Browse/search for people

Publication - Dr Karen Coulman

    A Core Outcome Set for the Benefits and Adverse Events of Bariatric and Metabolic Surgery

    the BARIACT project

    Citation

    Coulman, K, Hopkins, J, Brookes, S, Chalmers, K, Main, B, Owen-Smith, A, Andrews, R, Byrne, J, Donovan, J, Mazza, G, Reeves, B, Rogers, C, Thompson, JL, Welbourn, R, Wordsworth, S & Blazeby, J, 2016, ‘A Core Outcome Set for the Benefits and Adverse Events of Bariatric and Metabolic Surgery: the BARIACT project’. PLoS Medicine, vol 13.

    Abstract

    Background: Bariatric and metabolic surgery is used as a treatment for patients with severe and complex obesity. However, there is a need to improve outcome selection and reporting in bariatric surgery trials. A Core Outcome Set (COS), an agreed minimum set of outcomes reported in all studies of a specific condition, may achieve this. Here we present the development of a COS for BARIAtric
    and metabolic surgery Clinical Trials – the BARIACT Study.
    Methods and Findings: Outcomes identified from systematic reviews and patient interviews informed a questionnaire survey. Patients and health professionals were surveyed three times and asked to rate the importance of each item, on a 1-9 scale. Delphi methods provided anonymised feedback to participants. Items not meeting predefined criteria were discarded between rounds. Remaining items were discussed at consensus meetings, held separately with patients and professionals, where the COS was agreed. Data sources identified 2990 outcomes which were used to develop a 130-item questionnaire. Round 1 response rates were moderate, but subsequently improved to above 75% for other rounds. After rounds 2 and 3, 81 and 14 items were discarded, respectively, leaving 35 items for discussion at consensus meetings. The final COS included nine items: ‘weight’, ‘diabetes status’, ‘cardiovascular risk’, ‘overall quality of life’, ‘mortality’, ‘technical complications of the specific operation’, ‘any re-operation/re-intervention’, ‘dysphagia/regurgitation’, and ‘micronutrient status’. The main limitation of this study was that it was based in the UK only.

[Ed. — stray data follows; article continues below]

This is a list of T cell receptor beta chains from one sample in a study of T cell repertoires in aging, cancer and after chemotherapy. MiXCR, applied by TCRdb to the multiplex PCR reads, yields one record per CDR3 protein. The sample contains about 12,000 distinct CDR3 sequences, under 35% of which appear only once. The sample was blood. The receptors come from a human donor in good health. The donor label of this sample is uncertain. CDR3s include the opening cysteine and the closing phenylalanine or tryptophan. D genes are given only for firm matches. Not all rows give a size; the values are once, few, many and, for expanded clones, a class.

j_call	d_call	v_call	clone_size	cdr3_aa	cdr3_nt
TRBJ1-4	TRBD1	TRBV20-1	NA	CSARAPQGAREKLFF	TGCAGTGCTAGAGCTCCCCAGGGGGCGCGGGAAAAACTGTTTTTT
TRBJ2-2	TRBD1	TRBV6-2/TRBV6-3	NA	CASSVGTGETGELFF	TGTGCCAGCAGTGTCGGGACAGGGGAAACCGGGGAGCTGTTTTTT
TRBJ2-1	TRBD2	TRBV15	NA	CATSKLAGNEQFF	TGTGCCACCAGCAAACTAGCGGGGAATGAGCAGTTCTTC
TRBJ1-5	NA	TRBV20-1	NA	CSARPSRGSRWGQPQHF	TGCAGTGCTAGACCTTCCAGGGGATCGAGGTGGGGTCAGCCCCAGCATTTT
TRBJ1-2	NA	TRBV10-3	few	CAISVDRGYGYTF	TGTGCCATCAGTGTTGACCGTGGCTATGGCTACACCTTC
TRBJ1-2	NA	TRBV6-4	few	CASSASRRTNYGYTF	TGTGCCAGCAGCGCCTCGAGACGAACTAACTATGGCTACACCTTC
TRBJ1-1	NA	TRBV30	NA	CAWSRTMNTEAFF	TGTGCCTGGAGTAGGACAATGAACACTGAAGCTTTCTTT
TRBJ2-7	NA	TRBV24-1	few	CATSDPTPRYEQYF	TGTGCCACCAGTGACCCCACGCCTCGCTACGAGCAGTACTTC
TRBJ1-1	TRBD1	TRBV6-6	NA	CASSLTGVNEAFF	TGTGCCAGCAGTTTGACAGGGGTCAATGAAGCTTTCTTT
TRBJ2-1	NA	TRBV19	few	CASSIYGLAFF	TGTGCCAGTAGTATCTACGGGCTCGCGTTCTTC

Conclusions: The COS is recommended to be used as a minimum in all trials of bariatric and metabolic surgery. Adoption of the COS will improve data synthesis and the value of research data. Future work will establish methods for the measurement of the outcomes in the COS.

    Full details in the University publications repository